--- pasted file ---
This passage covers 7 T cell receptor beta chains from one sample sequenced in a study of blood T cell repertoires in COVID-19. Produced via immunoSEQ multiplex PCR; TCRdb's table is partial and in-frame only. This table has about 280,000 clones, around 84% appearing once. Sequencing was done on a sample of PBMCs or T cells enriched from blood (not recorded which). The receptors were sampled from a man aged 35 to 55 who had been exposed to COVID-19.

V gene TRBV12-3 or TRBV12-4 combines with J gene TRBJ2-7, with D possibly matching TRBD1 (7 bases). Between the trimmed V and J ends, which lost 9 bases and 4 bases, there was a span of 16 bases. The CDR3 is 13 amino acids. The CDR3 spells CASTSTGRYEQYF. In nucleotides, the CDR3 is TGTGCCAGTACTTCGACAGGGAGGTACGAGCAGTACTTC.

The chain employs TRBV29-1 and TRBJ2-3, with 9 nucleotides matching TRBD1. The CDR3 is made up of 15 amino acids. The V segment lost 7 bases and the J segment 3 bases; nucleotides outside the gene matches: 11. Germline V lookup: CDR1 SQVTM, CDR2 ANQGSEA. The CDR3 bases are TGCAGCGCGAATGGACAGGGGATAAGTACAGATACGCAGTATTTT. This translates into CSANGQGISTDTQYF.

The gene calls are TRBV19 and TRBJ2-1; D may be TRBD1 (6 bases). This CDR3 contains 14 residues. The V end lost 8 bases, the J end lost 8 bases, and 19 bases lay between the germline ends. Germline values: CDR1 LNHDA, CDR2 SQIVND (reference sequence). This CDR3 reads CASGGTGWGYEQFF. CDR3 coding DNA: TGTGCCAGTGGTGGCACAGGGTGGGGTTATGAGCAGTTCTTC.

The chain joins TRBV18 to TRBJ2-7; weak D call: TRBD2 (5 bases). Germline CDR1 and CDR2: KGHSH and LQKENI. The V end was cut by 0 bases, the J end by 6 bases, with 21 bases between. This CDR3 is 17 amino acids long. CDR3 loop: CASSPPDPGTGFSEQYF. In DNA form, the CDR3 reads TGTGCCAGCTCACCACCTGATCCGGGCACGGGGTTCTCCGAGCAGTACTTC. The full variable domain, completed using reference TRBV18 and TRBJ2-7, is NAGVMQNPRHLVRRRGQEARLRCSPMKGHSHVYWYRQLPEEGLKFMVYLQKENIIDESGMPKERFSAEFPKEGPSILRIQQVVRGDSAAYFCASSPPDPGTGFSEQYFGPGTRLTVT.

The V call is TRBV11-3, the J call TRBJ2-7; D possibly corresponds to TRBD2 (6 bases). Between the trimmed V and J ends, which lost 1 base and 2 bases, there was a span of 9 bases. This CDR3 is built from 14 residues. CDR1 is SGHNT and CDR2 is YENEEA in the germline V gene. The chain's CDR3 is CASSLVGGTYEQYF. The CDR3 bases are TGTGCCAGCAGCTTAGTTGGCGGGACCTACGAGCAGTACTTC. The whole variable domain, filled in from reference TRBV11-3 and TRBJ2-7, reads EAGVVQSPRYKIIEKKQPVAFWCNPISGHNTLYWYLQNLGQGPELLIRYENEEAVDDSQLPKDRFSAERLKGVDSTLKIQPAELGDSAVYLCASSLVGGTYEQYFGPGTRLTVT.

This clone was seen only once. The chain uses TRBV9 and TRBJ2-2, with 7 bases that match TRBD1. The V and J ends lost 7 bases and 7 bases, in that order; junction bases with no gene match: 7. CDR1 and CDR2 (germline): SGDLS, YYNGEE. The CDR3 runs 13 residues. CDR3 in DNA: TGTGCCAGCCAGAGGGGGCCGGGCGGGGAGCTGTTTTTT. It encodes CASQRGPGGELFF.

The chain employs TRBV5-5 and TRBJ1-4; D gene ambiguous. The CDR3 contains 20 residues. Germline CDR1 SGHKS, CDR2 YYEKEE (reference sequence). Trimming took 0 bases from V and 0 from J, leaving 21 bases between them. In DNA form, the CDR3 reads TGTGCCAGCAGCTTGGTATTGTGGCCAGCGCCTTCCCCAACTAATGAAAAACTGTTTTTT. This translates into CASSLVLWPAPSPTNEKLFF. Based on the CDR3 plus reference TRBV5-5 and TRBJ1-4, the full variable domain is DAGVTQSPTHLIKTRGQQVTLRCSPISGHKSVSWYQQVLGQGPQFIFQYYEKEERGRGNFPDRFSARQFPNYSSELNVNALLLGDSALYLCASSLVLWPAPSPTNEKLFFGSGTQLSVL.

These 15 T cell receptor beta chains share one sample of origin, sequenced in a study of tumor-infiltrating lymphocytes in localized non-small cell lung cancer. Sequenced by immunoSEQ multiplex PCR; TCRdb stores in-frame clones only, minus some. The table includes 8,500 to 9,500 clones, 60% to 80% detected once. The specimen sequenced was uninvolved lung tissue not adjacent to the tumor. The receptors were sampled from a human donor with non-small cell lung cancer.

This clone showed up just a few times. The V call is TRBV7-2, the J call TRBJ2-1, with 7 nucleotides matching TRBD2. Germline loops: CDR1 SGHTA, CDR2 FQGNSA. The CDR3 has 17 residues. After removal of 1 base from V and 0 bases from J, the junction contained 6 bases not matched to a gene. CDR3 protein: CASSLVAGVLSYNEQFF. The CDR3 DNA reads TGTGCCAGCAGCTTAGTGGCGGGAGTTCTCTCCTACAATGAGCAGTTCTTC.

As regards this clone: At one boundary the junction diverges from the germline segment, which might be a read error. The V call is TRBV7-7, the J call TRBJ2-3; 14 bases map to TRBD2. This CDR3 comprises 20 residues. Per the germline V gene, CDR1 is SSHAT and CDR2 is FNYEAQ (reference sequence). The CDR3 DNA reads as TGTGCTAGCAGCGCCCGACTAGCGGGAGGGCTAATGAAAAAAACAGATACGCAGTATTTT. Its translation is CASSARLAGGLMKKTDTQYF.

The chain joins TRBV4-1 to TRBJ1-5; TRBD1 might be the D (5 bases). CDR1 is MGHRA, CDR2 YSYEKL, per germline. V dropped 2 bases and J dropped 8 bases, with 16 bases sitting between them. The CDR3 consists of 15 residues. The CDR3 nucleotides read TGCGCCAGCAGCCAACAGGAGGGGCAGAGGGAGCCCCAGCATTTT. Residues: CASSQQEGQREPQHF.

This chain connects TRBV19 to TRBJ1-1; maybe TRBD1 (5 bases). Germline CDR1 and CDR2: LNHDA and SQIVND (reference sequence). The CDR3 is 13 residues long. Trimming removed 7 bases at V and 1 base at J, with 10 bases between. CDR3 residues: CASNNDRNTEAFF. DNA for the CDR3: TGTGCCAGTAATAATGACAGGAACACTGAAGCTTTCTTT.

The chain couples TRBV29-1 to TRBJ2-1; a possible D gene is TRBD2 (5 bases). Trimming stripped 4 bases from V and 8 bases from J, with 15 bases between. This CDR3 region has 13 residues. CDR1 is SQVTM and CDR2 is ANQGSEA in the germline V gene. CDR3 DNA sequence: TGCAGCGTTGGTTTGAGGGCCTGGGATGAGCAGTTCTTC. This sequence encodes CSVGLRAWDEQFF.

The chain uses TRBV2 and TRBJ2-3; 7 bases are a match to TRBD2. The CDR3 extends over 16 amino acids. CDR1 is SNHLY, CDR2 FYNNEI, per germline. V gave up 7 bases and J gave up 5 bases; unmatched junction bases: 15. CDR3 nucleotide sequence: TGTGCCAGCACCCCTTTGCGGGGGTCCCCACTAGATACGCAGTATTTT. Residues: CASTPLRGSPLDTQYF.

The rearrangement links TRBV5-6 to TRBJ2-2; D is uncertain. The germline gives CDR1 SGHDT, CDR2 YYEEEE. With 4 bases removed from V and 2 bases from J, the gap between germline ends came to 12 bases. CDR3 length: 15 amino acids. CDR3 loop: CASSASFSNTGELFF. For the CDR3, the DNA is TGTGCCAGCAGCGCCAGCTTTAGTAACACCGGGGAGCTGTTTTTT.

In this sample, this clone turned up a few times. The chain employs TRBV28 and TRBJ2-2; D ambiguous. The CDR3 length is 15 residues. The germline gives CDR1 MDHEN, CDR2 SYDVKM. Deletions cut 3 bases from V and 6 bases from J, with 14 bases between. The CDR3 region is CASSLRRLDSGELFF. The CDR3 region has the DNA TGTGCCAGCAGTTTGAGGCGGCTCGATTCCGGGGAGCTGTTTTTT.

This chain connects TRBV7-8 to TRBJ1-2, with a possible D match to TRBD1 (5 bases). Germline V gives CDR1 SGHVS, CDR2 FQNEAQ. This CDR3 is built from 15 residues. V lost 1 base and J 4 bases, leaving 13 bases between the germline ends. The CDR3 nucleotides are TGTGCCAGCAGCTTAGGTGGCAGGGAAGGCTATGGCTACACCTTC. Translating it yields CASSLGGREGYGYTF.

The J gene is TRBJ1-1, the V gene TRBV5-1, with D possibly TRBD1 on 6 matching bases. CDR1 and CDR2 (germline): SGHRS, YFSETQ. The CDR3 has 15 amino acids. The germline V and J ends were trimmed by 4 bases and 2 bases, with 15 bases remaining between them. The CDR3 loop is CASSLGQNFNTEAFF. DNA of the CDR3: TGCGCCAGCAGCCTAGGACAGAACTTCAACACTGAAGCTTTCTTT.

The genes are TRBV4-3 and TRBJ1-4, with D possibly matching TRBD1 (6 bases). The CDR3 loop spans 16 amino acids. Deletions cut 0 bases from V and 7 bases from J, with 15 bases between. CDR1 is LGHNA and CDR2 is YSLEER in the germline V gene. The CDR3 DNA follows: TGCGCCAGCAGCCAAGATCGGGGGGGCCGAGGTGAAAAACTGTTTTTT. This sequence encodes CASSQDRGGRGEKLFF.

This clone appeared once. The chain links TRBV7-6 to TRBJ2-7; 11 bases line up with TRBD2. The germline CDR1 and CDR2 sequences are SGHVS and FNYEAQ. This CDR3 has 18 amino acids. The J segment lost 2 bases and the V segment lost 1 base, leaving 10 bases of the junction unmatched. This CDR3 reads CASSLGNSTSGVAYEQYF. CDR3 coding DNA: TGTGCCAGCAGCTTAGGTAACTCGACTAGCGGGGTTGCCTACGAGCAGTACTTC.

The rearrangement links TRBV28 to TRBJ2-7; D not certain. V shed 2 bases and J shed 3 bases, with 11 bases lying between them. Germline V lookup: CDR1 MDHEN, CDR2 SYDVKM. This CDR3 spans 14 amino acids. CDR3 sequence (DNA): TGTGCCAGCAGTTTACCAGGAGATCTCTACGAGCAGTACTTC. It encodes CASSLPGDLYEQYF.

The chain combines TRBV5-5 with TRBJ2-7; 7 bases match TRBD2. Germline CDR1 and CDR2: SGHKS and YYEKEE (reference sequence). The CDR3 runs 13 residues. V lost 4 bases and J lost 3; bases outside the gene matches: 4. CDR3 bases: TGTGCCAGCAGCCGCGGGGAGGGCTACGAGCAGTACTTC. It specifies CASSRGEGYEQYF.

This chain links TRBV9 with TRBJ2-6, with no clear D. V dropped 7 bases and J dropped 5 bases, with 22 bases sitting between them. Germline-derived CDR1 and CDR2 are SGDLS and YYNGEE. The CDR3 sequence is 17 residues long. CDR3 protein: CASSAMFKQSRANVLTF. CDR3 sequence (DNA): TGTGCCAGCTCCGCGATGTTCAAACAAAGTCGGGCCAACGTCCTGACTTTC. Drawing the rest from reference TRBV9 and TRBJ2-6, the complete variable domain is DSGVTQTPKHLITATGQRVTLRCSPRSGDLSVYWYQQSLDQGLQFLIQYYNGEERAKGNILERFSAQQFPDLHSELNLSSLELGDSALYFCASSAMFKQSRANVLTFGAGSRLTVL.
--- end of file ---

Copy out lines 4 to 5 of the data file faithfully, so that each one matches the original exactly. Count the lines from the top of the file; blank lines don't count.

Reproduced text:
The gene calls are TRBV19 and TRBJ2-1; D may be TRBD1 (6 bases). This CDR3 contains 14 residues. The V end lost 8 bases, the J end lost 8 bases, and 19 bases lay between the germline ends. Germline values: CDR1 LNHDA, CDR2 SQIVND (reference sequence). This CDR3 reads CASGGTGWGYEQFF. CDR3 coding DNA: TGTGCCAGTGGTGGCACAGGGTGGGGTTATGAGCAGTTCTTC.

The chain joins TRBV18 to TRBJ2-7; weak D call: TRBD2 (5 bases). Germline CDR1 and CDR2: KGHSH and LQKENI. The V end was cut by 0 bases, the J end by 6 bases, with 21 bases between. This CDR3 is 17 amino acids long. CDR3 loop: CASSPPDPGTGFSEQYF. In DNA form, the CDR3 reads TGTGCCAGCTCACCACCTGATCCGGGCACGGGGTTCTCCGAGCAGTACTTC. The full variable domain, completed using reference TRBV18 and TRBJ2-7, is NAGVMQNPRHLVRRRGQEARLRCSPMKGHSHVYWYRQLPEEGLKFMVYLQKENIIDESGMPKERFSAEFPKEGPSILRIQQVVRGDSAAYFCASSPPDPGTGFSEQYFGPGTRLTVT.